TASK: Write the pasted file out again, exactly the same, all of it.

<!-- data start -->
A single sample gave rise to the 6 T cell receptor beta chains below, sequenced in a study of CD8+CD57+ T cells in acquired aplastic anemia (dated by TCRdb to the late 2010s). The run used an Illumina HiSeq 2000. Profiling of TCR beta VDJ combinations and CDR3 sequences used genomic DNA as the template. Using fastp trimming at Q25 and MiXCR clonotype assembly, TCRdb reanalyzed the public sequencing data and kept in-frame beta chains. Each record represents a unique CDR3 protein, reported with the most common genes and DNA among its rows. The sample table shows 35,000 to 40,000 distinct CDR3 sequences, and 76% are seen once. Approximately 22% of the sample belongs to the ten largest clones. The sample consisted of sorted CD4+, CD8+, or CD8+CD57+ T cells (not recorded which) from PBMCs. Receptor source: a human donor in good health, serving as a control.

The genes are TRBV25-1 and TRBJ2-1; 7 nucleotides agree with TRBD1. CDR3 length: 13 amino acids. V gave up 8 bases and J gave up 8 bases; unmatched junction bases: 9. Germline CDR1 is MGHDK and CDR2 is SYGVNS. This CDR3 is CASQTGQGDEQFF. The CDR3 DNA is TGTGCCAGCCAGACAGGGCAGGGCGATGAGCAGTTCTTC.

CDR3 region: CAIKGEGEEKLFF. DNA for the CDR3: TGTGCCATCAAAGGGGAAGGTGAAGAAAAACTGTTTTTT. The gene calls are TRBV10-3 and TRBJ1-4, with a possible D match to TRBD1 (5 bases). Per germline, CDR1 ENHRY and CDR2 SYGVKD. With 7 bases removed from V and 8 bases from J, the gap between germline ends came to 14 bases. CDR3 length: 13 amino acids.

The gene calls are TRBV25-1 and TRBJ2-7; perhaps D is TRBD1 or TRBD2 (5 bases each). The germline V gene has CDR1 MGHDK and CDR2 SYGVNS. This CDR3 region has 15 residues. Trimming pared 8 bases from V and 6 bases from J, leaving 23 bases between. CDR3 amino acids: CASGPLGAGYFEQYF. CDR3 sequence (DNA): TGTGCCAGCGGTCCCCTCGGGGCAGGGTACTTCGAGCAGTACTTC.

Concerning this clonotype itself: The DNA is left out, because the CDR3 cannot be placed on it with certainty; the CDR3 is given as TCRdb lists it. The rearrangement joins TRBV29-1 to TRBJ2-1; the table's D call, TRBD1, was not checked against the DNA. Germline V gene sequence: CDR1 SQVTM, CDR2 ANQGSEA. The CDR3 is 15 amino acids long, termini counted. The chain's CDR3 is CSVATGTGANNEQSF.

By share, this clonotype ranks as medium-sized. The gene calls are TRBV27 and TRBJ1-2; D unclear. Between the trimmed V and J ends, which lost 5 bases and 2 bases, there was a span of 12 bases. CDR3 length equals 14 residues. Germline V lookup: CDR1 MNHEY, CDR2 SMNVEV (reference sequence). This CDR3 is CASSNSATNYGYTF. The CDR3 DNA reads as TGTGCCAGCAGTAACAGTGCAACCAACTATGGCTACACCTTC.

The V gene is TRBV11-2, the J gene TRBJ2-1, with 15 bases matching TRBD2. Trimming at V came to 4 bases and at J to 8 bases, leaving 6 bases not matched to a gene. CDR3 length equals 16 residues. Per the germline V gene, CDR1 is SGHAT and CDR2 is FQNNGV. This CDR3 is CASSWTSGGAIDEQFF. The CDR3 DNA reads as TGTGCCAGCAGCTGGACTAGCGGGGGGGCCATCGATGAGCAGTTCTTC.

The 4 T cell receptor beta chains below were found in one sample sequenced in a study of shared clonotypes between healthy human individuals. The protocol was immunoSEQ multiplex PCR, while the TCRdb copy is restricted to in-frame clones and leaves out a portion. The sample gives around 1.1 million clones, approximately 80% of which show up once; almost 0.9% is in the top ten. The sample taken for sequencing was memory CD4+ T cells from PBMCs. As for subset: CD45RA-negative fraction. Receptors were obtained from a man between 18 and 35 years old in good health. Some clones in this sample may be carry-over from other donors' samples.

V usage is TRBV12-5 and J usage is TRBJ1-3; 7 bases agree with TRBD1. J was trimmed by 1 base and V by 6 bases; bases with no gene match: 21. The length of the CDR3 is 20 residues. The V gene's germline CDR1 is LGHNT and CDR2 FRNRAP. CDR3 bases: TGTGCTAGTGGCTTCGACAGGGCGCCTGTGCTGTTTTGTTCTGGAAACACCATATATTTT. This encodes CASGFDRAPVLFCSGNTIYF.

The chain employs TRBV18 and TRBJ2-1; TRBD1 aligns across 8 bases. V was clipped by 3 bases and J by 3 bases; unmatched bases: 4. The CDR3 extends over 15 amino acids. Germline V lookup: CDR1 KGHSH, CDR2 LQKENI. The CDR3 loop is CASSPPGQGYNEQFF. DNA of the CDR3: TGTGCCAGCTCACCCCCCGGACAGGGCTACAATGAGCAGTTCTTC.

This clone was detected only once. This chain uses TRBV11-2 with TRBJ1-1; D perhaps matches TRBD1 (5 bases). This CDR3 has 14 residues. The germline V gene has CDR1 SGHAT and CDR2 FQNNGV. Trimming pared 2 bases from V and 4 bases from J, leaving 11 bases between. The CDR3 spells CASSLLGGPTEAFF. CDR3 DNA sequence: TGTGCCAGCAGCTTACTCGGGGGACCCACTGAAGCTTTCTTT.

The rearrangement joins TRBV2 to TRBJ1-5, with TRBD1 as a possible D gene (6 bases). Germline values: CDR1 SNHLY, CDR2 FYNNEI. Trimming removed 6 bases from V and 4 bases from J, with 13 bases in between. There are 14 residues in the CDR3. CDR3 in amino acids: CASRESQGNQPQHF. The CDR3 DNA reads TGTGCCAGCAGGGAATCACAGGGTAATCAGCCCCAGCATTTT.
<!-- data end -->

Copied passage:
A single sample gave rise to the 6 T cell receptor beta chains below, sequenced in a study of CD8+CD57+ T cells in acquired aplastic anemia (dated by TCRdb to the late 2010s). The run used an Illumina HiSeq 2000. Profiling of TCR beta VDJ combinations and CDR3 sequences used genomic DNA as the template. Using fastp trimming at Q25 and MiXCR clonotype assembly, TCRdb reanalyzed the public sequencing data and kept in-frame beta chains. Each record represents a unique CDR3 protein, reported with the most common genes and DNA among its rows. The sample table shows 35,000 to 40,000 distinct CDR3 sequences, and 76% are seen once. Approximately 22% of the sample belongs to the ten largest clones. The sample consisted of sorted CD4+, CD8+, or CD8+CD57+ T cells (not recorded which) from PBMCs. Receptor source: a human donor in good health, serving as a control.

The genes are TRBV25-1 and TRBJ2-1; 7 nucleotides agree with TRBD1. CDR3 length: 13 amino acids. V gave up 8 bases and J gave up 8 bases; unmatched junction bases: 9. Germline CDR1 is MGHDK and CDR2 is SYGVNS. This CDR3 is CASQTGQGDEQFF. The CDR3 DNA is TGTGCCAGCCAGACAGGGCAGGGCGATGAGCAGTTCTTC.

CDR3 region: CAIKGEGEEKLFF. DNA for the CDR3: TGTGCCATCAAAGGGGAAGGTGAAGAAAAACTGTTTTTT. The gene calls are TRBV10-3 and TRBJ1-4, with a possible D match to TRBD1 (5 bases). Per germline, CDR1 ENHRY and CDR2 SYGVKD. With 7 bases removed from V and 8 bases from J, the gap between germline ends came to 14 bases. CDR3 length: 13 amino acids.

The gene calls are TRBV25-1 and TRBJ2-7; perhaps D is TRBD1 or TRBD2 (5 bases each). The germline V gene has CDR1 MGHDK and CDR2 SYGVNS. This CDR3 region has 15 residues. Trimming pared 8 bases from V and 6 bases from J, leaving 23 bases between. CDR3 amino acids: CASGPLGAGYFEQYF. CDR3 sequence (DNA): TGTGCCAGCGGTCCCCTCGGGGCAGGGTACTTCGAGCAGTACTTC.

Concerning this clonotype itself: The DNA is left out, because the CDR3 cannot be placed on it with certainty; the CDR3 is given as TCRdb lists it. The rearrangement joins TRBV29-1 to TRBJ2-1; the table's D call, TRBD1, was not checked against the DNA. Germline V gene sequence: CDR1 SQVTM, CDR2 ANQGSEA. The CDR3 is 15 amino acids long, termini counted. The chain's CDR3 is CSVATGTGANNEQSF.

By share, this clonotype ranks as medium-sized. The gene calls are TRBV27 and TRBJ1-2; D unclear. Between the trimmed V and J ends, which lost 5 bases and 2 bases, there was a span of 12 bases. CDR3 length equals 14 residues. Germline V lookup: CDR1 MNHEY, CDR2 SMNVEV (reference sequence). This CDR3 is CASSNSATNYGYTF. The CDR3 DNA reads as TGTGCCAGCAGTAACAGTGCAACCAACTATGGCTACACCTTC.

The V gene is TRBV11-2, the J gene TRBJ2-1, with 15 bases matching TRBD2. Trimming at V came to 4 bases and at J to 8 bases, leaving 6 bases not matched to a gene. CDR3 length equals 16 residues. Per the germline V gene, CDR1 is SGHAT and CDR2 is FQNNGV. This CDR3 is CASSWTSGGAIDEQFF. The CDR3 DNA reads as TGTGCCAGCAGCTGGACTAGCGGGGGGGCCATCGATGAGCAGTTCTTC.

The 4 T cell receptor beta chains below were found in one sample sequenced in a study of shared clonotypes between healthy human individuals. The protocol was immunoSEQ multiplex PCR, while the TCRdb copy is restricted to in-frame clones and leaves out a portion. The sample gives around 1.1 million clones, approximately 80% of which show up once; almost 0.9% is in the top ten. The sample taken for sequencing was memory CD4+ T cells from PBMCs. As for subset: CD45RA-negative fraction. Receptors were obtained from a man between 18 and 35 years old in good health. Some clones in this sample may be carry-over from other donors' samples.

V usage is TRBV12-5 and J usage is TRBJ1-3; 7 bases agree with TRBD1. J was trimmed by 1 base and V by 6 bases; bases with no gene match: 21. The length of the CDR3 is 20 residues. The V gene's germline CDR1 is LGHNT and CDR2 FRNRAP. CDR3 bases: TGTGCTAGTGGCTTCGACAGGGCGCCTGTGCTGTTTTGTTCTGGAAACACCATATATTTT. This encodes CASGFDRAPVLFCSGNTIYF.

The chain employs TRBV18 and TRBJ2-1; TRBD1 aligns across 8 bases. V was clipped by 3 bases and J by 3 bases; unmatched bases: 4. The CDR3 extends over 15 amino acids. Germline V lookup: CDR1 KGHSH, CDR2 LQKENI. The CDR3 loop is CASSPPGQGYNEQFF. DNA of the CDR3: TGTGCCAGCTCACCCCCCGGACAGGGCTACAATGAGCAGTTCTTC.

This clone was detected only once. This chain uses TRBV11-2 with TRBJ1-1; D perhaps matches TRBD1 (5 bases). This CDR3 has 14 residues. The germline V gene has CDR1 SGHAT and CDR2 FQNNGV. Trimming pared 2 bases from V and 4 bases from J, leaving 11 bases between. The CDR3 spells CASSLLGGPTEAFF. CDR3 DNA sequence: TGTGCCAGCAGCTTACTCGGGGGACCCACTGAAGCTTTCTTT.

The rearrangement joins TRBV2 to TRBJ1-5, with TRBD1 as a possible D gene (6 bases). Germline values: CDR1 SNHLY, CDR2 FYNNEI. Trimming removed 6 bases from V and 4 bases from J, with 13 bases in between. There are 14 residues in the CDR3. CDR3 in amino acids: CASRESQGNQPQHF. The CDR3 DNA reads TGTGCCAGCAGGGAATCACAGGGTAATCAGCCCCAGCATTTT.